Chairman of the Committee on the Undergraduate Program
Russell Tuttle, H 134, 702-7719, email@example.com
Departmental Secretary: Anne Chien, H 119, 702-8551
Program of Study
Anthropology encompasses a number of historical and comparative approaches to human cultural and physical variety, ranging from the study of human evolution and prehistory to the study of cultures as systems of meaningful symbols. Anthropology involves, at one extreme, such natural scientific studies as anatomy, ecology, genetics, and geology; at the other, various social sciences and humanities ranging from psychology, sociology, and linguistics to philosophy, history, and comparative religion. Anthropology can lead (through graduate study) to careers in research and teaching in university and museum settings. More often it provides a background for further work in other disciplines of the social sciences, humanities, and biological sciences, as well as for professional careers in government, business, law, medicine, social services, and other fields.
Students must confer with the Director of Undergraduate Studies before declaring a major in anthropology and must obtain the endorsement of the Director of Undergraduate Studies on the Student Program Form before graduating with a Major in Anthropology. The B.A. program in anthropology consists of thirteen courses, of which at least eleven are normally chosen from those listed or cross-listed as Department of Anthropology courses. A minimum of three must be chosen from the introductory group (ANTH 211xx, 212xx, 213xx, 214xx), plus eight others. The additional two courses may be courses offered by other departments. Approval must be obtained from the Director of Undergraduate Studies in anthropology before the end of the second week of the quarter in which the student is enrolled in the nondepartmental course, which includes courses based in other departments that are cross-listed as ANTH.
Students are encouraged to construct individual programs and, in so doing, they should consul regularly with the Director of Undergraduate Studies. We strongly urge majors to complete several introductory courses before enrolling in upper level courses. For a broad view of the human career and condition one should include courses in archaeological, linguistic, physical and sociocultural anthropology.
Courses numbered ANTH 211xx through 214xx do not presume any previous study of anthropology and may be taken in any order. However, students are strongly urged to take one of the following social sciences general education sequences before taking more advanced courses in sociocultural anthropology: Power, Identity, and Resistance (SOSC 11100-11200-11300) or Self, Culture, and Society (SOSC 12100-12200-12300). ANTH 211xx through 214xx are introductions to some of the substantive, methodological, and theoretical issues of sociocultural, archaeological and physical anthropology. Students emphasizing sociocultural anthropology are encouraged also to take one or more of the non-Western civilization sequences: African, South Asian, and Latin American. They normally feature anthropological approaches and content. With prior approval, other civilization sequences can be taken for anthropology credit (up to the two-course limit for nondepartmental courses) in accordance with the individual student’s needs or interests.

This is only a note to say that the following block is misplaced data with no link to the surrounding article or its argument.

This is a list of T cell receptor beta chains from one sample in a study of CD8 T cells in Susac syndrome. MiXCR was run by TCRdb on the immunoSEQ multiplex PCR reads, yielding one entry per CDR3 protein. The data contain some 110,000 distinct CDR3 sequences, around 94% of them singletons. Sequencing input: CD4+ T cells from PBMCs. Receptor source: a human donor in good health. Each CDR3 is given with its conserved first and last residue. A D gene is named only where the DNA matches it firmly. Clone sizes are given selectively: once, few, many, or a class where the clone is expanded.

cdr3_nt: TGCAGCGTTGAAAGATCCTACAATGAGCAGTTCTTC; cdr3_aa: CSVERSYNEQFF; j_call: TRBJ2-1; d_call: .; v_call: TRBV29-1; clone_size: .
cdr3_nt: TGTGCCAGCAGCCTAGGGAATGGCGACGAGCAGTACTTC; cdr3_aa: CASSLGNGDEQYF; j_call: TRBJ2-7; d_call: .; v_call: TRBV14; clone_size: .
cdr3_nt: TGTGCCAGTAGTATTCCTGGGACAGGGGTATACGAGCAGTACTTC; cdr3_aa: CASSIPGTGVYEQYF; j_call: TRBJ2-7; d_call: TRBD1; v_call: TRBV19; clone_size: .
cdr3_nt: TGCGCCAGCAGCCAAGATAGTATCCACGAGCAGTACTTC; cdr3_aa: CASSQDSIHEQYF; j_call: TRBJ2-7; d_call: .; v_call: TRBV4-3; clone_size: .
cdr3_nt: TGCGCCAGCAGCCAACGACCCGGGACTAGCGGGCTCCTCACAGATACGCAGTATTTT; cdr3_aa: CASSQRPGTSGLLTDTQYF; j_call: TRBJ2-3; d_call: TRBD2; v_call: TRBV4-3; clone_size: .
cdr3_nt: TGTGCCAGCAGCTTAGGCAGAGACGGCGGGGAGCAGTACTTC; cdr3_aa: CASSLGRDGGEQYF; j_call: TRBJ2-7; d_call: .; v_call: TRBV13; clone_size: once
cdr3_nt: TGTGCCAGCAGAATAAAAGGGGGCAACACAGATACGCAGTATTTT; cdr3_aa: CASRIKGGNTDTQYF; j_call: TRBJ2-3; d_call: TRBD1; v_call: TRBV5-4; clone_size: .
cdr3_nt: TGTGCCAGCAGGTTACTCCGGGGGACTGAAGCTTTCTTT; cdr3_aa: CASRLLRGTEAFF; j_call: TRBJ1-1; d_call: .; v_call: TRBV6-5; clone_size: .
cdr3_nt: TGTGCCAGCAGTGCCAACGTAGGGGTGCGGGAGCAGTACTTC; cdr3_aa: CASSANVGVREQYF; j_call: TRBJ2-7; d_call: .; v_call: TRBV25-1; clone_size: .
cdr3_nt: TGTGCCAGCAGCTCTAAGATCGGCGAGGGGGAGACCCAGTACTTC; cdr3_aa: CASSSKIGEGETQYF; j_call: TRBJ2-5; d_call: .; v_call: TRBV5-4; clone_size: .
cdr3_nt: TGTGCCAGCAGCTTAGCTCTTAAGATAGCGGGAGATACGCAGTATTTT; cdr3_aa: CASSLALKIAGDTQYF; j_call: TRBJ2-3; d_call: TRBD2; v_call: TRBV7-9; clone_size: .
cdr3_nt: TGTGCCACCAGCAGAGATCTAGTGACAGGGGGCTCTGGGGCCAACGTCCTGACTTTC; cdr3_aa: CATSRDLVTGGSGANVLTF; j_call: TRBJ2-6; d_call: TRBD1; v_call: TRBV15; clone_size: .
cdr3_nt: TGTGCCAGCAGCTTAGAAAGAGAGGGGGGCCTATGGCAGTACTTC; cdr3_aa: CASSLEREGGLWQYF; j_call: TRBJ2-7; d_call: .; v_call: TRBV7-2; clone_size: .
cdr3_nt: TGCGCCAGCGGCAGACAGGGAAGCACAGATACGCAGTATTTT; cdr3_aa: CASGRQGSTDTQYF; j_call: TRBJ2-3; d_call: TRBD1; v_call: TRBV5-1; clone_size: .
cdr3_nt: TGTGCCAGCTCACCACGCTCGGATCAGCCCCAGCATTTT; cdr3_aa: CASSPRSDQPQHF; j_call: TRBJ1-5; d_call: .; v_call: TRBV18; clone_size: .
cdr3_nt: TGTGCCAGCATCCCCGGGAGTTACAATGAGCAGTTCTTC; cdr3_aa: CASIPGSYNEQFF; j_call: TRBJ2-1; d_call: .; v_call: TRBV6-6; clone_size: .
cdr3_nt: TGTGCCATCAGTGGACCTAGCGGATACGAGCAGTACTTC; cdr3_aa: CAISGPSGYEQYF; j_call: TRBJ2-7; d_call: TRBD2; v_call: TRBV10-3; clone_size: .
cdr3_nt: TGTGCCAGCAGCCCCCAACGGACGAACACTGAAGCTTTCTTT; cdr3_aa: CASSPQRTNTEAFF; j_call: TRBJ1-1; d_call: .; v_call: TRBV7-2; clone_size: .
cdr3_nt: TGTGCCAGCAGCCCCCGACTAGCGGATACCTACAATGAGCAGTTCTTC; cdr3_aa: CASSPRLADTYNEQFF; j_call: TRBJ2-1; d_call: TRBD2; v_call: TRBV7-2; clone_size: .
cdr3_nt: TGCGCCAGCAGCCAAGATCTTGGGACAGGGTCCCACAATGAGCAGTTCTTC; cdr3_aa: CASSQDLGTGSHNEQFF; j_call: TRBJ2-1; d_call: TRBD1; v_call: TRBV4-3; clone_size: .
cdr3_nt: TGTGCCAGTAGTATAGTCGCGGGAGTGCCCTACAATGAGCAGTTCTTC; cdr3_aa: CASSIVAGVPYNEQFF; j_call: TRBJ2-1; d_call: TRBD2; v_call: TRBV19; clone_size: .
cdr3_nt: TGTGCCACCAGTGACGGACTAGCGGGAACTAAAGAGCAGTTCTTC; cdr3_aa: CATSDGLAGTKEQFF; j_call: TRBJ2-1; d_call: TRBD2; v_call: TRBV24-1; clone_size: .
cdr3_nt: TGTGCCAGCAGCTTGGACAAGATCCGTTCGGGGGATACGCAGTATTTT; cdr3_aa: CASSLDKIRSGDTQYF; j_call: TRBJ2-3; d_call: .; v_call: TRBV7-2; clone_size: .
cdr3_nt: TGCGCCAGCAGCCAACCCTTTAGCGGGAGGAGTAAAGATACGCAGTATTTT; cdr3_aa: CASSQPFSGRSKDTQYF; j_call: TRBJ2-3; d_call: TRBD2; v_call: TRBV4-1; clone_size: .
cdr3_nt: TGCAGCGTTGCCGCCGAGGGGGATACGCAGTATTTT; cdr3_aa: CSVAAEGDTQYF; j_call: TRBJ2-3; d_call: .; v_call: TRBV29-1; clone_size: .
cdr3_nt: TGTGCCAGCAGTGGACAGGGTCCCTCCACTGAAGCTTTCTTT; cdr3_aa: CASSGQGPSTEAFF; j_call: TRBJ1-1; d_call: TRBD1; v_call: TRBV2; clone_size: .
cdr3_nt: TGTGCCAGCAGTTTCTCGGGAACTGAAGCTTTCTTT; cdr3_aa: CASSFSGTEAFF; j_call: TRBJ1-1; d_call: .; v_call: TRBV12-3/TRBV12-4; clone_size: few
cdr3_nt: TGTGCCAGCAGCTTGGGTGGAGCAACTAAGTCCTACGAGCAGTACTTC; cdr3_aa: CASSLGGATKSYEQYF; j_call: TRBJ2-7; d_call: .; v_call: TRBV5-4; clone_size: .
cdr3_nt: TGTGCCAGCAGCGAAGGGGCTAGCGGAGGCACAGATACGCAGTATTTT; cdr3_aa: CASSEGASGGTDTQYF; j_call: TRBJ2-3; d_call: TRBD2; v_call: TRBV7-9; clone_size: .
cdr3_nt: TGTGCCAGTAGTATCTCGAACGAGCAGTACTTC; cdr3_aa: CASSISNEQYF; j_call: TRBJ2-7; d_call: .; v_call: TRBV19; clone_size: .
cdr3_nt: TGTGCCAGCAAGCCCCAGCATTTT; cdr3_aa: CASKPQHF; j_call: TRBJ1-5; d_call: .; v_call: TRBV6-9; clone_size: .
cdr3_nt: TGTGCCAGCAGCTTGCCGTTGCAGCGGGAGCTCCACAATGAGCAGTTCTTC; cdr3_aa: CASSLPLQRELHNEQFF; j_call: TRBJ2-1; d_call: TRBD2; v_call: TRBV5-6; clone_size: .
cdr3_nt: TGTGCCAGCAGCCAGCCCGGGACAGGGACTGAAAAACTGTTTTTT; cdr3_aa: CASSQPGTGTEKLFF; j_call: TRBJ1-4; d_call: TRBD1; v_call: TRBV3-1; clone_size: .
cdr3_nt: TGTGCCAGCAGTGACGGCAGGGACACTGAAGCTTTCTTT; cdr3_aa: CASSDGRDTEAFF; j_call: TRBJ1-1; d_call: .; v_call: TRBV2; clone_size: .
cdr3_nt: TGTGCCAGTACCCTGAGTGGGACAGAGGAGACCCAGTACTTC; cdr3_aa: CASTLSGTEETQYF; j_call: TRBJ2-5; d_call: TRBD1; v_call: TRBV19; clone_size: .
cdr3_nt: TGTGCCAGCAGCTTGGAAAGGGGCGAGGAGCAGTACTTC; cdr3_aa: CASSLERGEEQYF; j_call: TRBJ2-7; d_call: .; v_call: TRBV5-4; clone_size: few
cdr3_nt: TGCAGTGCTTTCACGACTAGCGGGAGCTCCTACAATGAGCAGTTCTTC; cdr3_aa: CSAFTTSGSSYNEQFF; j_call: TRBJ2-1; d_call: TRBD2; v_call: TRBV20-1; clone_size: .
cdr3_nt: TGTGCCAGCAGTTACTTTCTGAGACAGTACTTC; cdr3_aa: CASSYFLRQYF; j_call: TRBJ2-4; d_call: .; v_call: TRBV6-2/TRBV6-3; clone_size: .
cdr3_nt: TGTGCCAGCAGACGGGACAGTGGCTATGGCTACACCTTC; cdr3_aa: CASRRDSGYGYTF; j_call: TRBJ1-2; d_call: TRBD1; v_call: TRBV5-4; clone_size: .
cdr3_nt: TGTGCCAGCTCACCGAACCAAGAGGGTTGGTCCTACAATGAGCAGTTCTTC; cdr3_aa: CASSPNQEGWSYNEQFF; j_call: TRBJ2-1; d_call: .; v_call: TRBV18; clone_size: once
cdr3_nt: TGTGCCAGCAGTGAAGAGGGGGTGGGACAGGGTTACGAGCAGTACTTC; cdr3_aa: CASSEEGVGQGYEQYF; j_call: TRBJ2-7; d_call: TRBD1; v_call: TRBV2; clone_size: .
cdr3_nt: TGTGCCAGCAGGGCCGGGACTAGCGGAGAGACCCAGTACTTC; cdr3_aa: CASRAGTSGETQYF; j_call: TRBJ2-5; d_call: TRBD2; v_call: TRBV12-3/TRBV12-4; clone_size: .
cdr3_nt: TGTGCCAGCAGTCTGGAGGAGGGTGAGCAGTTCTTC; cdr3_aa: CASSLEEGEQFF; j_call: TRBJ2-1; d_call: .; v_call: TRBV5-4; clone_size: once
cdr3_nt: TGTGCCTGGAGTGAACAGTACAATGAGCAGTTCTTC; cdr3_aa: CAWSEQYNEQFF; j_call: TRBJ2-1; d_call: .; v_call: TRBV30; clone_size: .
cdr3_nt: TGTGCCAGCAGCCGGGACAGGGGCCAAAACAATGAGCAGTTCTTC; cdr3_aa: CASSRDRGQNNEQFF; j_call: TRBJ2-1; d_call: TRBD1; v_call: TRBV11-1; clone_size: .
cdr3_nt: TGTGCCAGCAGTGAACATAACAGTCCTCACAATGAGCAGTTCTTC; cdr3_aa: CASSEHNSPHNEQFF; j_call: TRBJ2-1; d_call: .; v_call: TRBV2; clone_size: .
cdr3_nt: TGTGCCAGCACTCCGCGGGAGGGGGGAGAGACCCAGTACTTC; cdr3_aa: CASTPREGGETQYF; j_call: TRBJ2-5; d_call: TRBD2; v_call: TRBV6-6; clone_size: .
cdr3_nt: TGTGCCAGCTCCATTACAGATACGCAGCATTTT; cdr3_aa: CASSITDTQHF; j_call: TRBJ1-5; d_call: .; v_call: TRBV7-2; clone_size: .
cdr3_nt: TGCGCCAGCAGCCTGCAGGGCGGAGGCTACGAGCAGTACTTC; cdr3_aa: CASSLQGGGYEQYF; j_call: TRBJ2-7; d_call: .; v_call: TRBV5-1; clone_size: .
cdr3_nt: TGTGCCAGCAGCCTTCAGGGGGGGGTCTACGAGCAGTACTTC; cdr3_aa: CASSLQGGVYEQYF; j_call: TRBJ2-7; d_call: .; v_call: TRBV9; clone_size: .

The Director of Undergraduate Studies may refer students who wish to emphasize archaeological, linguistic, sociocultural, or physical anthropology to faculty in these fields to assist them to develop their individual programs.
When desirable for a student’s individual anthropology program and with the approval of the Director of Undergraduate Studies, preferably in advance, a student may also obtain course credit for supervised individual reading or research (ANTH 29700), as well as by attending field schools or courses offered by other universities (up to the two course limit for nondepartmental courses). A maximum of two research credits (ANTH 29700, ANTH 29900) will count as additional anthropology courses beyond the required three introductory courses.
Summary of Requirements
Courses counted toward the thirteen required for the major must be taken for quality grades.
Students interested in being considered for honors must apply to the Director of Undergraduate Studies before the end of their third year. Candidates must have a GPA of 3.6 or higher in courses in the major and typically a GPA of 3.25 overall. To receive honors in anthropology, students must develop an extended piece of research via a bachelor’s essay under the approved supervision of a faculty member. Registration in ANTH 29900 may be devoted to the preparation of the senior honors essay. For award of honors, the essay must receive a grade of A or A- from the faculty supervisor and by the second reader who were approved by the Director of Undergraduate Studies. No later than fifth week of the quarter the student expects to graduate, two copies of the completed paper must be submitted to to the Director of Undergraduate studies by the student being recommended for honors. The faculty supervisor must be chosen from among anthropology faculty. The second reader may be any credentialed scholar/scientist approved by the Director of Undergraduate Studies.
This program may accept a B.A. paper or project used to satisfy the same requirement in another major if certain conditions are met and with the consent of the other program chair. Approval from both program chairs in required. Students should consult with the chairs by the earliest B.A. proposal deadline (or by the end of their third year, when neither program publishes a deadline). A consent form, to be signed by both chairs, is available from the College adviser. It must be completed and returned to the College adviser by the end of the Autumn Quarter of the student’s year of graduation.